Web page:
Now that you have a very brief introduction to the types of feathered backyard visitors in Alberta, you can share your knowledge! The more you learn about the beautifully diverse, intricate species that inhabit our province, the more you will appreciate the natural world.

Do you want to help AIWC in its mission to conserve, rehabilitate and spread awareness of Alberta wildlife? You can volunteer, donate and much more. For more information on how you can support AIWC, visit https://www.aiwc.ca/support-us/

“Nature is not a place to visit. It is home.”
-Gary Snyder

By Nina Grossman, AIWC Volunteer

https://edmonton.wbu.com/content/show/114976

13 responses to “Birds of a Feather: Some of Alberta’s Most Common Bird Species”

  1. Norman Storch says:

    I am a farmer at Hanna.
    I saw a bird today I have never seen before.
    It was the size of a large sparrow or small starling.
    All black except for white stripe on back and white tail feathers. Seemed to have a buff cap on back of head. Bird was out in the open in an alfalfa hay field.
    Any ideas?

  2. editor says:

    Hello Norman,
    Thank you for getting in touch. It’s hard to picture what kind of bird that could be. This is a great resource for identifying birds: https://www.allaboutbirds.org/guide/search/ Hopefully this can help. All the best, thank you 🙂

  3. wayne anderson says:

    i live outside of rocky mountain house and have a “varied thrush” visiting my feeders. this will be the 3rd or 4th year.

  4. editor says:

    That’s so great to hear! 🙂 Thank you for sharing.

  5. Robert says:

    I live in Barrhead Alberta and for some reason we have not seen any sparrows this winter…did they die from a virus or just naturally …..usually we have to fill our feeder every second day but this year it has hardly been touched. The only birds we see are crows and the odd magpie….Hooray just saw two robins just now…hope more birds will show up

  6. Deborah Somerville says:

    Wondering if there is a species of bird new to the Edmonton area that is very shrill. Sounds like the modern fire alarm, every morning since mid-April. I haven’t noticed it before. I think it might be a bit bigger than a sparrow, and have 2 white stripes on its tail feathers if it’s the same bird I hear and then visits my feeder. Hard to say if it’s the loud one, or just in the yard at the same time.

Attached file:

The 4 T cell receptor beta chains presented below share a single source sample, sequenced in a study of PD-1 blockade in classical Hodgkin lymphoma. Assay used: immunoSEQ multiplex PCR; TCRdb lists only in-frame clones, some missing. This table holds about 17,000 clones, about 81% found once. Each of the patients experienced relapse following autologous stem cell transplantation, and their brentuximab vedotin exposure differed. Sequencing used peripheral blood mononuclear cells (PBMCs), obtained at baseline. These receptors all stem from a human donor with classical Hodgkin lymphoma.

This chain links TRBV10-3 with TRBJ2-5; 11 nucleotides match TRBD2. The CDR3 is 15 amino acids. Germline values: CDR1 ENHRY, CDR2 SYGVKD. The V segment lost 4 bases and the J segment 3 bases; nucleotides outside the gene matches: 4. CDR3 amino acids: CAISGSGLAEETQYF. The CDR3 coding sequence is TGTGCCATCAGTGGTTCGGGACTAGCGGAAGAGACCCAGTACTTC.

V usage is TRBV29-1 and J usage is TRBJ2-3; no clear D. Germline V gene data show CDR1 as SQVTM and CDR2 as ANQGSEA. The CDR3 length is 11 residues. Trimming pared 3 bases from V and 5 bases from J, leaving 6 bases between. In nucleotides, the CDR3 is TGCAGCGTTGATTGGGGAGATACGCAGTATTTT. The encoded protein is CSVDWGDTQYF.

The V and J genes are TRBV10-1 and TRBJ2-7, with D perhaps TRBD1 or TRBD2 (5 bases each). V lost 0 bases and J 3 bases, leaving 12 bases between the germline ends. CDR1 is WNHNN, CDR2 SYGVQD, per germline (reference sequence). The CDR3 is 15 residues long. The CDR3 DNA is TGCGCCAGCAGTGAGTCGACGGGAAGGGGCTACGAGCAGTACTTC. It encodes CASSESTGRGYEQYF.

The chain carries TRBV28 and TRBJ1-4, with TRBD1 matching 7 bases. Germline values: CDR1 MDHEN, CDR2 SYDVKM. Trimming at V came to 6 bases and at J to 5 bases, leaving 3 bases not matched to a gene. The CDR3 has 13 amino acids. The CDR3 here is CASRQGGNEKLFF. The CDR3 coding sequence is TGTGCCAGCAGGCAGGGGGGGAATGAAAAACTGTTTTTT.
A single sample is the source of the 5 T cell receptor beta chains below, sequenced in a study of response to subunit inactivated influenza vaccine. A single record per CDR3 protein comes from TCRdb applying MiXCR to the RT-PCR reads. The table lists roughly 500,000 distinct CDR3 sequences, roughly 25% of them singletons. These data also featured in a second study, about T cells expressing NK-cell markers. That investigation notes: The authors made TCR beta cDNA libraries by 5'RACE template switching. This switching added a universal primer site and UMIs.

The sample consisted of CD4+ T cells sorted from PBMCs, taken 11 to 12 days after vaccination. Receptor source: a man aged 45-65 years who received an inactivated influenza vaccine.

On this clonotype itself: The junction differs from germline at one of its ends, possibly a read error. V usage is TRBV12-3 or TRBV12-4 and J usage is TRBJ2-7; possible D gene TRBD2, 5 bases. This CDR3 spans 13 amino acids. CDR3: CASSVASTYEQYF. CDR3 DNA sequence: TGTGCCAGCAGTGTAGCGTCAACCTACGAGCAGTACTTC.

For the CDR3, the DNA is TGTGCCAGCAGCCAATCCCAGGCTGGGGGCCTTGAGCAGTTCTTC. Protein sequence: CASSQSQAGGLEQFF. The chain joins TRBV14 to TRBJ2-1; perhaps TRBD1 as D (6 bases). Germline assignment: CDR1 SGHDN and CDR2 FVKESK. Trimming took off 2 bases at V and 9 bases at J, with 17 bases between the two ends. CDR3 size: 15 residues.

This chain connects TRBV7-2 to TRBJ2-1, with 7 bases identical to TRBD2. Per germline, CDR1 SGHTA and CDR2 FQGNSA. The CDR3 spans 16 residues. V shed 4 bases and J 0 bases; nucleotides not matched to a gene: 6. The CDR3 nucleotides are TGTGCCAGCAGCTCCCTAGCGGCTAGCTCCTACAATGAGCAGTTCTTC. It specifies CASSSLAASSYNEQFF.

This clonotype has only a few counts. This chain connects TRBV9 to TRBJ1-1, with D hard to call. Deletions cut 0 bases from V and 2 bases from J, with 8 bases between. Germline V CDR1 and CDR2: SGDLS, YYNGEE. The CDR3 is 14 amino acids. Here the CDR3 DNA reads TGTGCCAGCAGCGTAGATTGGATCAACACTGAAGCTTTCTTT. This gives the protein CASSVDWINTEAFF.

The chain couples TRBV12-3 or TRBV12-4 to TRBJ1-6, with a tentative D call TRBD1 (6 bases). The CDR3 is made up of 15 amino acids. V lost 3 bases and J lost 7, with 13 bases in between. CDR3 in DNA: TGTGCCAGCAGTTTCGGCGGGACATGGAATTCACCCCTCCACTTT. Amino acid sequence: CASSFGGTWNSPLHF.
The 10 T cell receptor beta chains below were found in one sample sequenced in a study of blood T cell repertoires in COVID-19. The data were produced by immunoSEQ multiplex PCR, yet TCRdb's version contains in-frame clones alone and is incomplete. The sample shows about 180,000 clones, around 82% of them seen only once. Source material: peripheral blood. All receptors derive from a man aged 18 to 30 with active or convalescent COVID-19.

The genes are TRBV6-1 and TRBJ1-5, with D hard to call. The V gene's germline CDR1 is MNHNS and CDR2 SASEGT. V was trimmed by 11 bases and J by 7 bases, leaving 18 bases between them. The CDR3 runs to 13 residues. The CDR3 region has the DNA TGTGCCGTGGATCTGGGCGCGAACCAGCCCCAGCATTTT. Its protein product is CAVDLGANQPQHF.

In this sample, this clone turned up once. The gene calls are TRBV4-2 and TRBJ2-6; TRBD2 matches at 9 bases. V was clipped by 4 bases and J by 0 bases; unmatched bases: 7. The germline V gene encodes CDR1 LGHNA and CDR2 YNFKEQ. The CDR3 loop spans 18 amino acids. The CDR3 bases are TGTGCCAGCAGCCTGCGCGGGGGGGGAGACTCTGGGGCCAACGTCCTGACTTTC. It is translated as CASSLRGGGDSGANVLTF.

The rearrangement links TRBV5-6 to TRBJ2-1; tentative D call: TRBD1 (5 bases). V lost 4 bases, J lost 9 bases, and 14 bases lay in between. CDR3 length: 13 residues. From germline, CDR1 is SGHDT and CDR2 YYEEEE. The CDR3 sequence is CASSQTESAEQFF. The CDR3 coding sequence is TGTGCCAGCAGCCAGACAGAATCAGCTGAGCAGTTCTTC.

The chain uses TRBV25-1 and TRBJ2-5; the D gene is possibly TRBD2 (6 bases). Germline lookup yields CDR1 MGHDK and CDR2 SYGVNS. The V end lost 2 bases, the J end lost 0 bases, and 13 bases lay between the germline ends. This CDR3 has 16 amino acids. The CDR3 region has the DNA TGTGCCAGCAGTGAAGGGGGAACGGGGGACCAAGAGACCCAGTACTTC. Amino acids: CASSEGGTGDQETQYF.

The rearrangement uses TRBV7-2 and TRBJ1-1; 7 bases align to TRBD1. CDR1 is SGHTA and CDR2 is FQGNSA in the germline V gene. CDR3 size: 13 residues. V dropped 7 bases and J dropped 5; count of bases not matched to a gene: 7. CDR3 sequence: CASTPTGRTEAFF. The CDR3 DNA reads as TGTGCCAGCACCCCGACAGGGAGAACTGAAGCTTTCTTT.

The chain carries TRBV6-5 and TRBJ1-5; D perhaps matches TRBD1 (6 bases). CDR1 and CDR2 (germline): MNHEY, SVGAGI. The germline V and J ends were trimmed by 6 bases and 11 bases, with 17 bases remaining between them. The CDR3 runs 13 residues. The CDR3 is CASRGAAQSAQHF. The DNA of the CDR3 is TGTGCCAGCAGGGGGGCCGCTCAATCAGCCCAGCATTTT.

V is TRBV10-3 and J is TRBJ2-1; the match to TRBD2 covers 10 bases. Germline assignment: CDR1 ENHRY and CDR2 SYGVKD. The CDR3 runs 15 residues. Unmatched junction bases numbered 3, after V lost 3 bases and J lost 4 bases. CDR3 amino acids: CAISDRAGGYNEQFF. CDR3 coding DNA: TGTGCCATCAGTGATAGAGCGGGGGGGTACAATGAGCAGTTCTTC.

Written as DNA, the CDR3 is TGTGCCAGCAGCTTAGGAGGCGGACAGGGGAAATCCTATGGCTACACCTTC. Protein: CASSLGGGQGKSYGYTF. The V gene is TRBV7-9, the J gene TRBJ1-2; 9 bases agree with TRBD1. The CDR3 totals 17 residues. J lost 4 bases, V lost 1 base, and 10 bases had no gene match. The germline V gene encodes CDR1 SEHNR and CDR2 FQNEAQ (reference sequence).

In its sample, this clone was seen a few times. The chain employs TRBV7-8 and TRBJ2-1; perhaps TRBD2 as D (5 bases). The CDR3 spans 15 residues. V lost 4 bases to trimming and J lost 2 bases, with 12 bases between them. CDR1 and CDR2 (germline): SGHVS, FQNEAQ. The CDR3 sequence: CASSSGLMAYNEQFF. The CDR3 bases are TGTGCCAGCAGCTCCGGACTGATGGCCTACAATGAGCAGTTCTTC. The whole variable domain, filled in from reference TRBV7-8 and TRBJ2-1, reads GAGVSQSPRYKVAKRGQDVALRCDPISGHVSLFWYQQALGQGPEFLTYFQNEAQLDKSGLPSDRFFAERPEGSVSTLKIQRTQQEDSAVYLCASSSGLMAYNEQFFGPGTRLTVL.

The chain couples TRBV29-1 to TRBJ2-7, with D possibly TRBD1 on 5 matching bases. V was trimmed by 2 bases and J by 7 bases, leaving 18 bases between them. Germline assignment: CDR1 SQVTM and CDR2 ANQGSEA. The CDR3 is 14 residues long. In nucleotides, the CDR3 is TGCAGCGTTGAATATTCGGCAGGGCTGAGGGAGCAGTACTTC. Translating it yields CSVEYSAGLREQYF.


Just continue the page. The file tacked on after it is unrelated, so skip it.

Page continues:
7. We were up around beaverhill bird Observatory and saw 2 male bobolink are they common in this area first time we ever saw one

  8. editor says:

    That is so cool! Thanks for sharing!

  9. Elaine Assaly says:

    On May 24 I briefly saw a small pudgy bird with a bright yellow chest which I have never seen before. I know it did not have any black coloring, so the rest of it’s coloring was softer. The yellow was very distinct. Any ideas?

  10. M. L. Hicks says:

    Red Deer, AB – Had about 15 birds descend on our trees (spruce, silver maple) and small pond in our backyard. Had navy blue iridescent heads; bronze and black body with a slight lighter marking mid-wing; slightly smaller than robin; bright yellow beaks, some with black beak; dark tail feathers; appeared to be eating bugs on branches of spruce, and maples; swam in the pond, picking seeds or bugs from between slate. ??

  11. editor says:

    Hello,
    This is a great website to help with bird identification: https://www.allaboutbirds.org/ This should be able to help you identify these birds 🙂 Thank you!

  12. Nine says:

    What about mourning dove? They live here in abundance.

  13. editor says:

    Hello, that’s great you are seeing so many of them. It really depends on the area, they are more common in some areas than most.